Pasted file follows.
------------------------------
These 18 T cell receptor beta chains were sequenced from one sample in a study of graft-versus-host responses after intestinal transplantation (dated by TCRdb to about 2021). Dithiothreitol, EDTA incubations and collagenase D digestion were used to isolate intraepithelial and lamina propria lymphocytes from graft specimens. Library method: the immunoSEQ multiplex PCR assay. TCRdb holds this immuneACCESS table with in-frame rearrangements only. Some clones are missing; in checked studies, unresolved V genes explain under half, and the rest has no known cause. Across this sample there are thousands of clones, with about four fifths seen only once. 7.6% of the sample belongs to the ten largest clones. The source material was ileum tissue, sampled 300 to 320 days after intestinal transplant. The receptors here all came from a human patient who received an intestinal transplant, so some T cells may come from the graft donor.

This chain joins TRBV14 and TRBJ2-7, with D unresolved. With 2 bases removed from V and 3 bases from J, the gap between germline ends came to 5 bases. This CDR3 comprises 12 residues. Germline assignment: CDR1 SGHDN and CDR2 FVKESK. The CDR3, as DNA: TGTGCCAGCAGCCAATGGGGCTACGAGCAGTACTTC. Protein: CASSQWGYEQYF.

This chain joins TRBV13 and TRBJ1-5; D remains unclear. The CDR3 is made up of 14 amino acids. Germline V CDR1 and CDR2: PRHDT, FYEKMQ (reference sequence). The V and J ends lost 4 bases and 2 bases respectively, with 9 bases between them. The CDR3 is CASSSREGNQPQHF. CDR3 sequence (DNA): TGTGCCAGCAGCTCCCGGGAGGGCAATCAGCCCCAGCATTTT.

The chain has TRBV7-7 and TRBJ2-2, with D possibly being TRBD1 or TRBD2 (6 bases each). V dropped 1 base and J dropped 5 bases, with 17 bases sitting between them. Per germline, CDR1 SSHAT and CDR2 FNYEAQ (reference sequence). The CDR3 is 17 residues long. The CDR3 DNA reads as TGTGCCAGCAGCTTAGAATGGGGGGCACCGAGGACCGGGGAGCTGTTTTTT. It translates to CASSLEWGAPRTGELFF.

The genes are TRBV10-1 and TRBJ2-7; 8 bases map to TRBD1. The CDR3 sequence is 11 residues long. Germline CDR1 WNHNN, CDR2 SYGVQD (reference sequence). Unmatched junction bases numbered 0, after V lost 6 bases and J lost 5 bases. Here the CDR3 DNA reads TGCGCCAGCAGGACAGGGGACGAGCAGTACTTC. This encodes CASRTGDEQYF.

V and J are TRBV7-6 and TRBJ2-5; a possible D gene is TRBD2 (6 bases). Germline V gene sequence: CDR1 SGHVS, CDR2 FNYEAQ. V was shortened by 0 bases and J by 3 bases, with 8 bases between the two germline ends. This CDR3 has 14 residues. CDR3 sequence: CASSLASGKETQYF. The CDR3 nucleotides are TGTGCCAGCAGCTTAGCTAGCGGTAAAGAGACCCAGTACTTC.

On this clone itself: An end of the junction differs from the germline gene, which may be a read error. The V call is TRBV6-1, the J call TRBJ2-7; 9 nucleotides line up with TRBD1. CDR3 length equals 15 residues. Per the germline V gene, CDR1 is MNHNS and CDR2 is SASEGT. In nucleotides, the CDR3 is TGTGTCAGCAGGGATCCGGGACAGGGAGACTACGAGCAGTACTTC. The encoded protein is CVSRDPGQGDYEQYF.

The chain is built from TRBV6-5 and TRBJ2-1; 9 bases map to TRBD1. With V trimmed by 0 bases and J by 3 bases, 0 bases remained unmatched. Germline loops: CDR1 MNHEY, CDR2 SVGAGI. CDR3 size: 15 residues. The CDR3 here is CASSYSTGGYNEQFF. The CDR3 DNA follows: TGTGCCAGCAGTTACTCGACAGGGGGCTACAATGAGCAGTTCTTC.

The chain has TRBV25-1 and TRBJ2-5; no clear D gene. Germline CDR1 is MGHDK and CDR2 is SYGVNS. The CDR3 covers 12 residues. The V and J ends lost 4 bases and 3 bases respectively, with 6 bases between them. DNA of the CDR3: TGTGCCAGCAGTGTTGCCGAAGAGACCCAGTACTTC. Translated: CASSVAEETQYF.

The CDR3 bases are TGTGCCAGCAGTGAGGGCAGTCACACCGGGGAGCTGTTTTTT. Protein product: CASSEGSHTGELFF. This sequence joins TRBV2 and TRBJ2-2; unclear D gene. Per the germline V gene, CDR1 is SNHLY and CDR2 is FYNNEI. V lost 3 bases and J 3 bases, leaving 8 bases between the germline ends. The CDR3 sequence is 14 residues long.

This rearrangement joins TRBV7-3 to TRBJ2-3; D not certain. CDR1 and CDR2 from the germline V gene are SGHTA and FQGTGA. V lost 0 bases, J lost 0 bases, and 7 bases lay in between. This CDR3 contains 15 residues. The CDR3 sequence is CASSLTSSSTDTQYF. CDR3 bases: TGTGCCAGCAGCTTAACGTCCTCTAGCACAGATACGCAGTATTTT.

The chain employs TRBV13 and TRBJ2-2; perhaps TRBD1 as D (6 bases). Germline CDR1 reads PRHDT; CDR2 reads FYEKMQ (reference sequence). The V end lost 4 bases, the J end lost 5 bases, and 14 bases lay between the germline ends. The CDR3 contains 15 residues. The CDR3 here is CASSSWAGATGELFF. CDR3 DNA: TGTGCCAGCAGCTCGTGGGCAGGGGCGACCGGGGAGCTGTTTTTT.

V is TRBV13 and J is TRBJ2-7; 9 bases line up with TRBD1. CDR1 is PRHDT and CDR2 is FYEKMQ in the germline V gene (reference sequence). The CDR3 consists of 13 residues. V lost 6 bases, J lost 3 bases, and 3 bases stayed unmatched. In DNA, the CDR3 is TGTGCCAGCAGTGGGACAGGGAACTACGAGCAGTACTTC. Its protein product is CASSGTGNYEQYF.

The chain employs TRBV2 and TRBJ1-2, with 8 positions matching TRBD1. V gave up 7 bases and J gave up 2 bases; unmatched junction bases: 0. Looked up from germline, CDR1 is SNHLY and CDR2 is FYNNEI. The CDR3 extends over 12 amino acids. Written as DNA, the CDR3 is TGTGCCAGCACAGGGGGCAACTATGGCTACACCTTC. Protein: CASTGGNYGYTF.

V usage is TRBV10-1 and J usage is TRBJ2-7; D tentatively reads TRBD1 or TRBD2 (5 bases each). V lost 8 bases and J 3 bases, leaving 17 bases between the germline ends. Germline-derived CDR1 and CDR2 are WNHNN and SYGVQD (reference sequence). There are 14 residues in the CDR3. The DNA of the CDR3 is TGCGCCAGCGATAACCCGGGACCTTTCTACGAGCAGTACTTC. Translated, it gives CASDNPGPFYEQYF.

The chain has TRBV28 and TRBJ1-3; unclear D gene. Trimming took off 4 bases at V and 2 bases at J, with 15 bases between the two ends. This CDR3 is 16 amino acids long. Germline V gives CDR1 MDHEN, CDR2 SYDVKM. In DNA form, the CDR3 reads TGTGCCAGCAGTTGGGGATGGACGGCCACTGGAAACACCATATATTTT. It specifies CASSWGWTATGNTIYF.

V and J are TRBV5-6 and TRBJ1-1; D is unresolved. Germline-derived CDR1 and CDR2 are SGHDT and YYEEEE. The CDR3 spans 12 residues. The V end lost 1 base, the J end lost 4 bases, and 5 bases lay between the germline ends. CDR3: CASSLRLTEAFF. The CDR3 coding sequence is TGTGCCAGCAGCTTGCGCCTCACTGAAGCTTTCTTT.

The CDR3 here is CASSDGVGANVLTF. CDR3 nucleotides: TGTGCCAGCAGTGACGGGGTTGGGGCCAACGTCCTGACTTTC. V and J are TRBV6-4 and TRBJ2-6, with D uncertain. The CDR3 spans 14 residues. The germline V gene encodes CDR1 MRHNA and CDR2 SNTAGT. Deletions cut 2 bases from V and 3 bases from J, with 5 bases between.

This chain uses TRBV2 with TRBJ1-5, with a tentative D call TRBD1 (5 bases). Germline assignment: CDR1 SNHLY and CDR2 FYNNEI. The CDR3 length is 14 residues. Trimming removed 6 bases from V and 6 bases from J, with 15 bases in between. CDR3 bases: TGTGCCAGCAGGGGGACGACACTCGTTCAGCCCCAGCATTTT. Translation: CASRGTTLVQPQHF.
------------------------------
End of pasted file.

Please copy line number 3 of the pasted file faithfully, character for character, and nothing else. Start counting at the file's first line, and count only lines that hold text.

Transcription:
This chain joins TRBV13 and TRBJ1-5; D remains unclear. The CDR3 is made up of 14 amino acids. Germline V CDR1 and CDR2: PRHDT, FYEKMQ (reference sequence). The V and J ends lost 4 bases and 2 bases respectively, with 9 bases between them. The CDR3 is CASSSREGNQPQHF. CDR3 sequence (DNA): TGTGCCAGCAGCTCCCGGGAGGGCAATCAGCCCCAGCATTTT.